Sunday, October 18, 2015

Guest Post: Historical author Liz Harris!

A special welcome to fellow Choc Lit author Liz Harris!
Liz's new release is a historical set in Wyoming in 1887, but this story is not your usual story, please read on to find out more about Liz and her wonderful story.


What’s so special about Wyoming, I’ve been asked on a number of occasions.

It’s a fair question – I’ve set three historical novels in Wyoming. A BARGAIN STRUCK, set in 1887, tells the story of a second generation homesteader who lives on agricultural land south of the railroad. My novella, A WESTERN HEART, set in 1880, is located in ranching country north of the railroad. My latest novel, THE LOST GIRL, is set in the 1870s and 1880s, and is located in SW Wyoming, an arid, non-agricultural region, but one that is rich in coal.

The answer is easy – I fell in love with Wyoming, its openness, its endless wide blue sky, its history and its people when I visited the State a few years ago. Not to mention the wrangler on the ranch where I started my trip, who filled me in on many historical details. A rugged, good-looking man he was, tanned from days on the range. Not that I noticed any of that - I was there for a greater purpose; namely, to research Wyoming in the 1880s.

Photo: Me at the border between Colorado and Wyoming

So what did I learn that I hadn’t been able to find in any of my research books?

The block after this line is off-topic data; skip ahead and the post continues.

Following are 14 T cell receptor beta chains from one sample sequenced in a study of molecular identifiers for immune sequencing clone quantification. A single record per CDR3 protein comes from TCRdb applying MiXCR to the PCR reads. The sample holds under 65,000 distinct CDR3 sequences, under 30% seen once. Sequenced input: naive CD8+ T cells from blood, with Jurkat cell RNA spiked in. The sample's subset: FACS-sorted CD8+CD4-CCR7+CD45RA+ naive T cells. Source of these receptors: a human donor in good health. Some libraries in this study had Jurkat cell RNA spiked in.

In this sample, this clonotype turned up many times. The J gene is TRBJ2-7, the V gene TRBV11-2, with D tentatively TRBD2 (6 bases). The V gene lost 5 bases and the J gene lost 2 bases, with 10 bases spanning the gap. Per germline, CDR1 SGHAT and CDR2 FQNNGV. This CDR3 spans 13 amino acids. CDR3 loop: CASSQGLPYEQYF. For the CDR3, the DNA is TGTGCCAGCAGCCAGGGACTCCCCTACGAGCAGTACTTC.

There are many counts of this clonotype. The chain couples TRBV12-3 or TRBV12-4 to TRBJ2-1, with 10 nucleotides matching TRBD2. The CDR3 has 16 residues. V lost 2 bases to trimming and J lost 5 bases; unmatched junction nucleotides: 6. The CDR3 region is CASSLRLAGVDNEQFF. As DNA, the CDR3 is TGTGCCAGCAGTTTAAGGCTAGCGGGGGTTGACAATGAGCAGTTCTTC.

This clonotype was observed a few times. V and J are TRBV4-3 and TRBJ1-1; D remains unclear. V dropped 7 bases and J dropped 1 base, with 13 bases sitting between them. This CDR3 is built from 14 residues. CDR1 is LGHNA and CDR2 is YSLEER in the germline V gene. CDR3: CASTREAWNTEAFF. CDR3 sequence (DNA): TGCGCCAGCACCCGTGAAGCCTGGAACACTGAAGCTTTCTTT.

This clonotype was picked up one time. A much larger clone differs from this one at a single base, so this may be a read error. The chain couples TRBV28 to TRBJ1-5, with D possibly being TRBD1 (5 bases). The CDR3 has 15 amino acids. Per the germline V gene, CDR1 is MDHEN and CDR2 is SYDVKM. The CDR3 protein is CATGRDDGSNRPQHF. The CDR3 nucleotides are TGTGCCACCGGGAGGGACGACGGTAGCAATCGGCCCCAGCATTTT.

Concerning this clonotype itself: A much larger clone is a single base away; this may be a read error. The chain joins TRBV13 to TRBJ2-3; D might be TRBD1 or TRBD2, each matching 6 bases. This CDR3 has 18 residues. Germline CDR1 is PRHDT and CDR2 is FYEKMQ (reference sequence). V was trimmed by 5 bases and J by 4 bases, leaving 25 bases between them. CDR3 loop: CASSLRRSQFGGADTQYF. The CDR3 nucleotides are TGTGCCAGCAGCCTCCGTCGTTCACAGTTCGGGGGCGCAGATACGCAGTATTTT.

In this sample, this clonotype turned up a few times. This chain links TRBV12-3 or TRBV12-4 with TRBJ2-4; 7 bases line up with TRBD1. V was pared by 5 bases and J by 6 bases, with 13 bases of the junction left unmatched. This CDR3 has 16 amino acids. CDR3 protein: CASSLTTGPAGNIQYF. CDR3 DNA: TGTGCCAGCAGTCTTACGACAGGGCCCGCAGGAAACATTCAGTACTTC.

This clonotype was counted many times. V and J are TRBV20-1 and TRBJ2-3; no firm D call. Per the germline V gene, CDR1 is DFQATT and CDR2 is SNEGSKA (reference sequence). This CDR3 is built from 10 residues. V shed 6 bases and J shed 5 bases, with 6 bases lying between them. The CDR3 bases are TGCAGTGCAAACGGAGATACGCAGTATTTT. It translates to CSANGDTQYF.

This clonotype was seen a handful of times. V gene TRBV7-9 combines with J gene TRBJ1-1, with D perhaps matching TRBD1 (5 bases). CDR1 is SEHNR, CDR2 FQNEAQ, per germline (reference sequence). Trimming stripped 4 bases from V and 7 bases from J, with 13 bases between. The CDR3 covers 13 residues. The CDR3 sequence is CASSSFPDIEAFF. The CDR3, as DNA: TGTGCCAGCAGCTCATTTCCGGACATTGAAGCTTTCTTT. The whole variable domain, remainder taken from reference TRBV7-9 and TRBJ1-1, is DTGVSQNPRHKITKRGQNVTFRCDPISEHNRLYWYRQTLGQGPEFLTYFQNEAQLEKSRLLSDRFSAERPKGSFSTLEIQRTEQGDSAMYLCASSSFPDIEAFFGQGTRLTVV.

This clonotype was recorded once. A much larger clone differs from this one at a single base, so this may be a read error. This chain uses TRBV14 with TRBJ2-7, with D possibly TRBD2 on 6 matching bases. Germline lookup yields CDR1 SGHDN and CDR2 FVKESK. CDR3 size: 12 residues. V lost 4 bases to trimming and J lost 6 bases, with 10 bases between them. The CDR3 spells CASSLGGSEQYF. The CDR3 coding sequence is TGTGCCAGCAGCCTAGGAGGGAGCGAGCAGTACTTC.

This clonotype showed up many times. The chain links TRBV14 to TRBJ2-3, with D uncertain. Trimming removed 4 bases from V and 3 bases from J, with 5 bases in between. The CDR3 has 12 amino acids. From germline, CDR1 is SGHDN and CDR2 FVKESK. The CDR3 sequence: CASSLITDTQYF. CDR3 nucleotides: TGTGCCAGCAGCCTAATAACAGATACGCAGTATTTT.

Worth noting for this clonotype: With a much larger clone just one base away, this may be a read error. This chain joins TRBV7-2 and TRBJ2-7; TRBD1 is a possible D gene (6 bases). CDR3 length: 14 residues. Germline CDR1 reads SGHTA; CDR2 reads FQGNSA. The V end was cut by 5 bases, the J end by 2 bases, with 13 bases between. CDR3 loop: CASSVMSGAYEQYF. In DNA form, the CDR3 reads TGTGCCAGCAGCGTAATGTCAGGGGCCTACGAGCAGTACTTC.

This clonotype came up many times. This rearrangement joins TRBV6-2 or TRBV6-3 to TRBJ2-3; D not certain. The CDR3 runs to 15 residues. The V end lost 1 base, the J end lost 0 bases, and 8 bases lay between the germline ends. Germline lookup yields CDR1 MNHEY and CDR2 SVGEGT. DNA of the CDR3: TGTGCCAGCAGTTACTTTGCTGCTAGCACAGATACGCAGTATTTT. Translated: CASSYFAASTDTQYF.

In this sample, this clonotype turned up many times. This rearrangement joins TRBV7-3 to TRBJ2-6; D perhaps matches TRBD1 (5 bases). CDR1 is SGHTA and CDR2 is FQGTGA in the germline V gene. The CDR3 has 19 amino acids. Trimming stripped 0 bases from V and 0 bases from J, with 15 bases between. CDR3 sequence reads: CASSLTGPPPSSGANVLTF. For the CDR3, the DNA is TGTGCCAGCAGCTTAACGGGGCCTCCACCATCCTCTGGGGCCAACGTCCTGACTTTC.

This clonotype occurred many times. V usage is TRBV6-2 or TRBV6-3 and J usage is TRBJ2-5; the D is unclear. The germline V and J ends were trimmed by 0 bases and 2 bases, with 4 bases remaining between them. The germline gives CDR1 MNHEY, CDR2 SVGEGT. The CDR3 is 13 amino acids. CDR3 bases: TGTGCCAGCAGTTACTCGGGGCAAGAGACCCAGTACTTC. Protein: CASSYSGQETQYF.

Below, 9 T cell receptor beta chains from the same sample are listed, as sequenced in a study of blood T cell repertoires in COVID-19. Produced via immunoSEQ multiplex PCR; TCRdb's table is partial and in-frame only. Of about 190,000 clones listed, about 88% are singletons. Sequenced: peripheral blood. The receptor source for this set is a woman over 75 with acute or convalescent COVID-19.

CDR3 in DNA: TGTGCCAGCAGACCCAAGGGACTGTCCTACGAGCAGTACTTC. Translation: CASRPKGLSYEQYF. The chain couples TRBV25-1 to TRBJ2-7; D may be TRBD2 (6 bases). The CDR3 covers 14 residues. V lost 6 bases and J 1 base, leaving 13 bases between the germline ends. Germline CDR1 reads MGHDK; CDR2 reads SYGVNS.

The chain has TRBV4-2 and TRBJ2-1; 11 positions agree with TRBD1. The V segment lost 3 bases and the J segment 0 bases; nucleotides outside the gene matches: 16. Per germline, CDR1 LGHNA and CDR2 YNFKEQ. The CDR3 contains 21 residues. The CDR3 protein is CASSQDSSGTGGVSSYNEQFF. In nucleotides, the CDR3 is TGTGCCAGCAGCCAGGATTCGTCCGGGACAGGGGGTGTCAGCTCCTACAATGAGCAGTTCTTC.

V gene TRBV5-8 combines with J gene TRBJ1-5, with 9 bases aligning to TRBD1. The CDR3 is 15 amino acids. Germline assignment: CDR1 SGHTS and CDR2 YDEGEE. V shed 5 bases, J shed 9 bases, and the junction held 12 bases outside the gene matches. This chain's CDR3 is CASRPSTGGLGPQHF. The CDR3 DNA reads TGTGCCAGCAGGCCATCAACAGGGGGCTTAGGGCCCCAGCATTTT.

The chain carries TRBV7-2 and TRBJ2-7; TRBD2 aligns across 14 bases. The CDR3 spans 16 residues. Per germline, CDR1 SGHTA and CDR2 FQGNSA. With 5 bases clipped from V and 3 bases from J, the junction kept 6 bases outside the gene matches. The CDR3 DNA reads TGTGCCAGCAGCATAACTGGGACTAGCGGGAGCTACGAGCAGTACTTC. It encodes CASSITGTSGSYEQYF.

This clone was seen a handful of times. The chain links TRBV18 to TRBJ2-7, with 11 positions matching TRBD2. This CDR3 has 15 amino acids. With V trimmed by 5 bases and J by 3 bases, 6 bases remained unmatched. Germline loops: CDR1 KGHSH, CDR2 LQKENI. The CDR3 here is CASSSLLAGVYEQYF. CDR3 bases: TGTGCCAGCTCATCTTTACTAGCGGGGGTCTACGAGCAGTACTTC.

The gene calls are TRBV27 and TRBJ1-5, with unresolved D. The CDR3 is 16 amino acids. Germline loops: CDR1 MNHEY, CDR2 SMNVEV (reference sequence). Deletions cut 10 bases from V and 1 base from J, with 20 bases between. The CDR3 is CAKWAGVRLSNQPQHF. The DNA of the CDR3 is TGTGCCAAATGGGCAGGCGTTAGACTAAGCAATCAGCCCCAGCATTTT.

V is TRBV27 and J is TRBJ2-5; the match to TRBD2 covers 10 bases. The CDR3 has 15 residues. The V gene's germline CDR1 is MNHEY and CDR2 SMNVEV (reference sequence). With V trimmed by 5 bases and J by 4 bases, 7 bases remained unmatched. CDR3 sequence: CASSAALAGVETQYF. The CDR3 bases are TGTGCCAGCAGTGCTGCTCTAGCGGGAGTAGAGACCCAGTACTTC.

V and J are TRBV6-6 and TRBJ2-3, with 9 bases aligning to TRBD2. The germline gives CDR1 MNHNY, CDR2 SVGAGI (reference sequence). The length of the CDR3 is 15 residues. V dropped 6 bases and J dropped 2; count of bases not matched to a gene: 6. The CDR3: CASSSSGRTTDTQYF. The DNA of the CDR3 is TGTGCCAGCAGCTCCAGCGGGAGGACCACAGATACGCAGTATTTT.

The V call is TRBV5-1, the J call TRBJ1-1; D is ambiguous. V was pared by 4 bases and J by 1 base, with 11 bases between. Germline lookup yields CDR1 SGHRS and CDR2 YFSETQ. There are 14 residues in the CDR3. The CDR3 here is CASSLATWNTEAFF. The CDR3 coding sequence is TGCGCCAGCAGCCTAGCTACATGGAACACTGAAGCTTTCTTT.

I’ll start with the title I gave this guest blog. I learned that anyone approaching a homestead should holler, ‘Hello, the House!’ if they valued their life. The westward-bound pioneers of the mid 19th century often settled on land which had once been the home of native peoples, thus giving rise to potential strife. Also, there was growing tension at that time between the large cattle ranches and the small homesteads. A quaint desire to avoid being shot on sight would encourage a person to identify himself thus.

I hadn’t been able to find out how far mechanisation had reached outlying homesteads and settlements by the late 1880s. Earlier than that would have been easy – they had nothing – but a few years after they’d started their settlements, the answer wasn’t so clear.
Did isolated homesteads have any form of running water, for example, or did all water have to be brought in from an external well outside the house? The answer, to my surprise, was yes, there was a rudimentary form of running water.

In addition to the main well on the pre-1890 ranch where I started my trip, there was a 28 foot deep, stone-lined well sunk right next to the kitchen wall. A pipe attached to a pump next to the kitchen sink ran down to the well. Bingo! They could pump water into the kitchen. PS. On winter mornings, they had to wait for the ice to melt on the pump arm before using it or they’d break it.

                                            Photo: The pump beside the sink

Call me trivial, but I was curious about the sanitary arrangements. I knew there’d be an outhouse, but did it have a can inside – a sort of porta-potty de luxe - or what? No book answered this, but the friendly wrangler did. The hole in the ground was filled in when full, and the outhouse structure lifted up and moved to a different place.

Photo. An outhouse

Interested in getting the feel of how it was to ride between the outlying towns, farms and around their ranchesI emulated the women of the American West and vaulted into the saddle.